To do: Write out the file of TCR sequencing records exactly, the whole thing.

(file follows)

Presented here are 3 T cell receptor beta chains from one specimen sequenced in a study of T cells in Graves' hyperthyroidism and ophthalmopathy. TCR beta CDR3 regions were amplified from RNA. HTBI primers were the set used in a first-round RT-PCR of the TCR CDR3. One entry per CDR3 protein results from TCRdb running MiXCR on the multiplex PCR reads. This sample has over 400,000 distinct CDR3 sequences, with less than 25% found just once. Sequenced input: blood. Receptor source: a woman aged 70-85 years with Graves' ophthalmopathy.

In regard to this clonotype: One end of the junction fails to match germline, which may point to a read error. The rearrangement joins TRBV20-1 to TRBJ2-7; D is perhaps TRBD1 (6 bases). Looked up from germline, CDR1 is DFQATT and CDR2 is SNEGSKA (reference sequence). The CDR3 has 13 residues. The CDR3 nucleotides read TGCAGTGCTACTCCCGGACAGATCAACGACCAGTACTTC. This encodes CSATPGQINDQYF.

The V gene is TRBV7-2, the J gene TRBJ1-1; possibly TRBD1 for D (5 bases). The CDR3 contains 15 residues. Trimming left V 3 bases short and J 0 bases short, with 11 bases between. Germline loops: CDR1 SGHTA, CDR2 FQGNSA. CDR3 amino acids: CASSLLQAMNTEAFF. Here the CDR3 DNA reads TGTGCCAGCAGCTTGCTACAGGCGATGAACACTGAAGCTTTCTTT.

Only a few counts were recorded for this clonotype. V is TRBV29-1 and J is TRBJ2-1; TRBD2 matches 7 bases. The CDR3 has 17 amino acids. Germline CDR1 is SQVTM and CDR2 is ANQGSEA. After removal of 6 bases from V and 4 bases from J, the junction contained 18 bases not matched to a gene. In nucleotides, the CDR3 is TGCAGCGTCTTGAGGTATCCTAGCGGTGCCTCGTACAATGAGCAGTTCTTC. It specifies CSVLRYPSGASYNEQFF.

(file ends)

Presented here are 3 T cell receptor beta chains from one specimen sequenced in a study of T cells in Graves' hyperthyroidism and ophthalmopathy. TCR beta CDR3 regions were amplified from RNA. HTBI primers were the set used in a first-round RT-PCR of the TCR CDR3. One entry per CDR3 protein results from TCRdb running MiXCR on the multiplex PCR reads. This sample has over 400,000 distinct CDR3 sequences, with less than 25% found just once. Sequenced input: blood. Receptor source: a woman aged 70-85 years with Graves' ophthalmopathy.

In regard to this clonotype: One end of the junction fails to match germline, which may point to a read error. The rearrangement joins TRBV20-1 to TRBJ2-7; D is perhaps TRBD1 (6 bases). Looked up from germline, CDR1 is DFQATT and CDR2 is SNEGSKA (reference sequence). The CDR3 has 13 residues. The CDR3 nucleotides read TGCAGTGCTACTCCCGGACAGATCAACGACCAGTACTTC. This encodes CSATPGQINDQYF.

The V gene is TRBV7-2, the J gene TRBJ1-1; possibly TRBD1 for D (5 bases). The CDR3 contains 15 residues. Trimming left V 3 bases short and J 0 bases short, with 11 bases between. Germline loops: CDR1 SGHTA, CDR2 FQGNSA. CDR3 amino acids: CASSLLQAMNTEAFF. Here the CDR3 DNA reads TGTGCCAGCAGCTTGCTACAGGCGATGAACACTGAAGCTTTCTTT.

Only a few counts were recorded for this clonotype. V is TRBV29-1 and J is TRBJ2-1; TRBD2 matches 7 bases. The CDR3 has 17 amino acids. Germline CDR1 is SQVTM and CDR2 is ANQGSEA. After removal of 6 bases from V and 4 bases from J, the junction contained 18 bases not matched to a gene. In nucleotides, the CDR3 is TGCAGCGTCTTGAGGTATCCTAGCGGTGCCTCGTACAATGAGCAGTTCTTC. It specifies CSVLRYPSGASYNEQFF.